ANDREWS AIR FORCE BASE, Md. --
Chief Master Sgt. of the Space Force Roger A. Towberman transferred responsibility for his role as the Space Force’s top enlisted officer to Chief Master Sergeant John F. Bentivegna in a Change of Responsibility ceremony Sept. 15.
Towberman was the first Chief Master Sergeant of the Space Force, appointed to the position April 3, 2020, a few months after the establishment of the nation’s sixth armed service, Dec. 20, 2019.
“Today is a historic day, not just for the Towberman and Bentivegna families, but for the Space Force,” said Chief of Space Operations Gen. Chance Saltzman. “The position of Chief Master Sergeant of the Space Force … is a critically important one. It’s a huge responsibility because it’s not just a responsibility to the senior leadership of the department, but rather it’s a responsibility to all the Guardians and their families located around the world.”
In an emotional speech, Towberman thanked Saltzman, Secretary of the Air Force Frank Kendall, Guardians, and his mentors from his time in the Air Force.
“Thanks for your faith and trust in me; thanks for the maneuver space you’ve given me,” said Towberman. “I really, truly appreciate it … I want to thank our United States Air Force for taking a chance on me and investing in me for 30 years to prepare me for this.”
Kendall elaborated on the decision to appoint Towberman as the first CMSSF.
“We never found the job that he couldn’t do well, so we gave him one that no one had ever done before — to define what it means to be an enlisted Guardian; and he became the model for all enlisted Guardians to follow, today and tomorrow,” said Kendall.
During his three years as CMSSF, Towberman was instrumental in developing the service’s Core Values; overseeing the stand up of three new service components; and updating the service’s approach to talent management among many other accomplishments.
“Toby your critical thinking, passion for taking care of people and absolute dedication to make the Space Force better has propelled the Space Force forward, setting an extraordinary precedent for all of us to follow,” said Saltzman.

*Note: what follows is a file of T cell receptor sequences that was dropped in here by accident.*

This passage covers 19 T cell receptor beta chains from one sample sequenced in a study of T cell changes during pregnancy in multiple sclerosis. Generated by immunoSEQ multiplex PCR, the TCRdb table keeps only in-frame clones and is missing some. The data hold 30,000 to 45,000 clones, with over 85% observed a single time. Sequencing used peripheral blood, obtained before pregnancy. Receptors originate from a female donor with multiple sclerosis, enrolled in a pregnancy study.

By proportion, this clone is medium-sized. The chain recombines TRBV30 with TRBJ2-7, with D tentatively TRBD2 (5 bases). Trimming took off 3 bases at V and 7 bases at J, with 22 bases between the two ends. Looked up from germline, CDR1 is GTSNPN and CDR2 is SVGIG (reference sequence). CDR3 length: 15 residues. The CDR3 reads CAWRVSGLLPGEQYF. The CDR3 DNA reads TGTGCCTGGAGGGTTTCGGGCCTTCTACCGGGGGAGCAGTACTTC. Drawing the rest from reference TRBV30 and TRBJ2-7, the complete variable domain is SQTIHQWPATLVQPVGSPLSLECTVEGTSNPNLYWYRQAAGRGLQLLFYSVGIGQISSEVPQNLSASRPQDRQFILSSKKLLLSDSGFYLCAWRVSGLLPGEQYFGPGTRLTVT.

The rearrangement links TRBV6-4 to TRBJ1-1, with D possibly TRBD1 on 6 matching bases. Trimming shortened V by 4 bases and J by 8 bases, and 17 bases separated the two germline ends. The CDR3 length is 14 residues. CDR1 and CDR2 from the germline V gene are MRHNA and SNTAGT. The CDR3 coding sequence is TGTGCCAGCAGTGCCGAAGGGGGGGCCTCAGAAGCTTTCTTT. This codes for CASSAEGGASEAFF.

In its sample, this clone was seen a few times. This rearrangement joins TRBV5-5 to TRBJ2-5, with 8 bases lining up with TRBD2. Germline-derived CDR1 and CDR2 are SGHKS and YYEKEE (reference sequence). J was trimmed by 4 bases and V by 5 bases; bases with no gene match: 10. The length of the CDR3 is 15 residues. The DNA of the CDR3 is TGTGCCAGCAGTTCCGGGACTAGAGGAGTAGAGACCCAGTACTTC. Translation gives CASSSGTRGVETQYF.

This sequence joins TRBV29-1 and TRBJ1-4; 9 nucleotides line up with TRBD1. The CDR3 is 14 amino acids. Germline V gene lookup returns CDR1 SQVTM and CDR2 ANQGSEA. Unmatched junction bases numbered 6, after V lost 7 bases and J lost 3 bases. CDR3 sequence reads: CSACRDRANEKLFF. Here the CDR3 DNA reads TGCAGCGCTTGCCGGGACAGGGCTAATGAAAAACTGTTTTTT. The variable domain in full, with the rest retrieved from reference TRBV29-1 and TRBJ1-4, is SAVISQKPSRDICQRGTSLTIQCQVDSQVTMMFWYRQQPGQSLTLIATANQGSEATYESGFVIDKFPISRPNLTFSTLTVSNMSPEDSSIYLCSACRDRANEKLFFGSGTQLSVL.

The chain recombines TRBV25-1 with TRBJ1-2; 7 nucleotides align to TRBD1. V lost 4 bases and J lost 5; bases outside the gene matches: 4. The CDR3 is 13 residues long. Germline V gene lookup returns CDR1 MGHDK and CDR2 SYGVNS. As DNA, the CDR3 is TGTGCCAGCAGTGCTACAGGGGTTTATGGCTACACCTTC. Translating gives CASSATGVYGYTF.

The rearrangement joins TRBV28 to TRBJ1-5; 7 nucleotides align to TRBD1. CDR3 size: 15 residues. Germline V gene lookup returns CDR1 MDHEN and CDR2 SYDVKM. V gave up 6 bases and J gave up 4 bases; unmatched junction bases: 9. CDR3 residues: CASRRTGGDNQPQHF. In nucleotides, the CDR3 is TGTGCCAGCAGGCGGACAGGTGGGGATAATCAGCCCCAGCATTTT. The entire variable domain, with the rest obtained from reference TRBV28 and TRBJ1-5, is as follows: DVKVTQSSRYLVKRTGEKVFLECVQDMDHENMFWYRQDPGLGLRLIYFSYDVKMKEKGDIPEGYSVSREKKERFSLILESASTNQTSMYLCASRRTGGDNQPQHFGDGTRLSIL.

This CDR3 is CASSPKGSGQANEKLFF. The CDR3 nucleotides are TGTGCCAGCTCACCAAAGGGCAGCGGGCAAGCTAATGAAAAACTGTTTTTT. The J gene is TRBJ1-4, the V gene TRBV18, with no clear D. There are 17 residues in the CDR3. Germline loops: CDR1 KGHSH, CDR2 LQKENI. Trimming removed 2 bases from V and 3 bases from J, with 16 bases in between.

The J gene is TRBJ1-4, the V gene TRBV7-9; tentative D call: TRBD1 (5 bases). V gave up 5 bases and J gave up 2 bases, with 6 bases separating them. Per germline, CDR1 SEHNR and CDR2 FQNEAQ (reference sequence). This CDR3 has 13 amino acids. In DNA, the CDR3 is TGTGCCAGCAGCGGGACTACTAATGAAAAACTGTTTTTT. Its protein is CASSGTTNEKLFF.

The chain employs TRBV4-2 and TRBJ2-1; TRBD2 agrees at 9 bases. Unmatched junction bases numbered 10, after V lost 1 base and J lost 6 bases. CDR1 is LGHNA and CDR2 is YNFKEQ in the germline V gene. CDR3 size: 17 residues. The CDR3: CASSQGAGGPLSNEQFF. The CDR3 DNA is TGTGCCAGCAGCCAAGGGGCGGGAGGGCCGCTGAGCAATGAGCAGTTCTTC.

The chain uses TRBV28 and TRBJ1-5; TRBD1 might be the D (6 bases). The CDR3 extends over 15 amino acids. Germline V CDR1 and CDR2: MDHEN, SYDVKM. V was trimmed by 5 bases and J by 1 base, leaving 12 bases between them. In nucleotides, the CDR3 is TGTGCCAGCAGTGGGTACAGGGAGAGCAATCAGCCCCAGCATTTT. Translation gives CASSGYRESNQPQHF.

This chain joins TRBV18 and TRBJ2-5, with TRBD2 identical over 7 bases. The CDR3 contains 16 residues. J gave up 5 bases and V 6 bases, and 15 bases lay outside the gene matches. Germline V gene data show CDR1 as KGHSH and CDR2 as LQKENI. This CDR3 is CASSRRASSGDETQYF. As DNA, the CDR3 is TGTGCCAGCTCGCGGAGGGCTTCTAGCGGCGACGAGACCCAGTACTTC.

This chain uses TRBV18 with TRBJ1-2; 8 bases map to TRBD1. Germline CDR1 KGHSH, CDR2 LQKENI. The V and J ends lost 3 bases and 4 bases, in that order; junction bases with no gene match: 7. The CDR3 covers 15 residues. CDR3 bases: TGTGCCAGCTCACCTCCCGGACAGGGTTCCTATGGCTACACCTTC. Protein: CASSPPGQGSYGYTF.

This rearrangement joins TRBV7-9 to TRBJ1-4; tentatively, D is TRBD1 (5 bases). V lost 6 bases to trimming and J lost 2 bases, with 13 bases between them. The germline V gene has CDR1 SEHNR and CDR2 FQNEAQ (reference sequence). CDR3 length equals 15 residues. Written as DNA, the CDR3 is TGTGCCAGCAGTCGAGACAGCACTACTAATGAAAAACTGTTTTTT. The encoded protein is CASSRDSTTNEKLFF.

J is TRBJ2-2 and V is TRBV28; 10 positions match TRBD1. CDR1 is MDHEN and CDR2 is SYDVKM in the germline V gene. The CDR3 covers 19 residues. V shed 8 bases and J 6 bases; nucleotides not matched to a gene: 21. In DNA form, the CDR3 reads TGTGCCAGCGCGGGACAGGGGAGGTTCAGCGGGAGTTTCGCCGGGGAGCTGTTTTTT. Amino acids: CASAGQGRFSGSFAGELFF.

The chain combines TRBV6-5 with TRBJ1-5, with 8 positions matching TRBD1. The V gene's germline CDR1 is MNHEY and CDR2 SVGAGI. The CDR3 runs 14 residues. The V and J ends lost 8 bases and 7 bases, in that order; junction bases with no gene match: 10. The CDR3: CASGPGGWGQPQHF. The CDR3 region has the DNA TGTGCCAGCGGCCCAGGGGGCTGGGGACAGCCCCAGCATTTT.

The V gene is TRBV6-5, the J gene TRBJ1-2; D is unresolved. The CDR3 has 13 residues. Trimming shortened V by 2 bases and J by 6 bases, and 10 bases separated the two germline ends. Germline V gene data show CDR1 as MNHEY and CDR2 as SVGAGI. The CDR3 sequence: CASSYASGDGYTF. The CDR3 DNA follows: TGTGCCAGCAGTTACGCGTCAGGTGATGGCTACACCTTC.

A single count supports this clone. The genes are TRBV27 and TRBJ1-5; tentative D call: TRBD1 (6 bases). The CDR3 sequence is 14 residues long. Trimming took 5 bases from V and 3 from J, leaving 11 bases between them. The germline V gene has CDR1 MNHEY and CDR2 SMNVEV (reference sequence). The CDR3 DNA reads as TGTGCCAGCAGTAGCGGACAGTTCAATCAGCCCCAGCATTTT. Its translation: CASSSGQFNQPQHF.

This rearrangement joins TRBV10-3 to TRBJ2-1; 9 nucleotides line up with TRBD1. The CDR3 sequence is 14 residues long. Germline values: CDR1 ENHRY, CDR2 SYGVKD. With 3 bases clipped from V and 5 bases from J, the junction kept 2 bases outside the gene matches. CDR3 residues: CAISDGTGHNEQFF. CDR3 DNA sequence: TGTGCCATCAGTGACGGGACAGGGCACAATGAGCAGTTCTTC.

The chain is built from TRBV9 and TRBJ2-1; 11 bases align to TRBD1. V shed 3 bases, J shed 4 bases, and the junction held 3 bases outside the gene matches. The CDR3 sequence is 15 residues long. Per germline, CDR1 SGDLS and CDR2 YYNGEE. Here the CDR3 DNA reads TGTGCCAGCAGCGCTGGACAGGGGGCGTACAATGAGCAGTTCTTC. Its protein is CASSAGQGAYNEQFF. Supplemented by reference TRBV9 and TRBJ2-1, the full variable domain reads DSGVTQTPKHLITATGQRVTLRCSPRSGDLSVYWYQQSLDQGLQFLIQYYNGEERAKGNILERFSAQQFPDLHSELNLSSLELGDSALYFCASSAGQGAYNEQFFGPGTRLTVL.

In his final speech before retiring from the military, Towberman had a departing message for Guardians as they continue to develop the Space Force.
“The future of our Space Force, of your Space Force, is a book that you will write, and I can’t wait to read it,” he said.
Prior to assuming his new position, Bentivegna served as the Space Force’s senior enlisted advisor to the Chief Operations Officer in Washington, D.C.
Kendall emphasized his confidence in Bentivegna’s ability to lead a growing Space Force into the future as the services second senior listed leader.
“Chief Bentivegna has the experience needed to continue the amazing progress that the Space Force has made in its few short years in existence,” Kendall said.
Praising Bentivegna for his accomplishments, Saltzman assured the audience made up of Guardians, Airmen, servicemembers from other sister services, family and friends that the newest CMSSF was more than capable of being his partner to lead the Space Force into the future.
“He has proven to be successful as a maintainer, a space operator, command chief, senior enlisted leader and a mentor, and simply put, as a leader,” Saltzman said.
During the ceremony, an exchange of the rank on Bentivegna’s service coat and cap symbolized the weight and responsibility of the highest non-commissioned position in the Space Force and assumption of responsibility in his new position. Bentivegna also exchanged the blue service jacket that he wore in his previous position for a black one with stripes which delineate the position of Chief Master Sergeant of the Space Force, a distinguished symbol representing all Guardians.
In his speech after assuming the role of Chief Master Sergeant of the Space Force, Bentivegna spoke about the increasing relevance of the space domain.
“To successfully compete in this domain, we demand your willingness to learn and think outside the box, make uncomfortable decisions and demonstrate a bias for action,” said Bentivegna. “We need to be comfortable with the unknown and cultivate a service where change is not a distraction or disadvantage.”
He continued “It will be our combat-ready Guardians that unleash their technical expertise, critical thinking and creative problem solving to ‘secure our nation’s interest in, from and to space,’” Bentivegna said. “I look forward as we champion this noble endeavor.”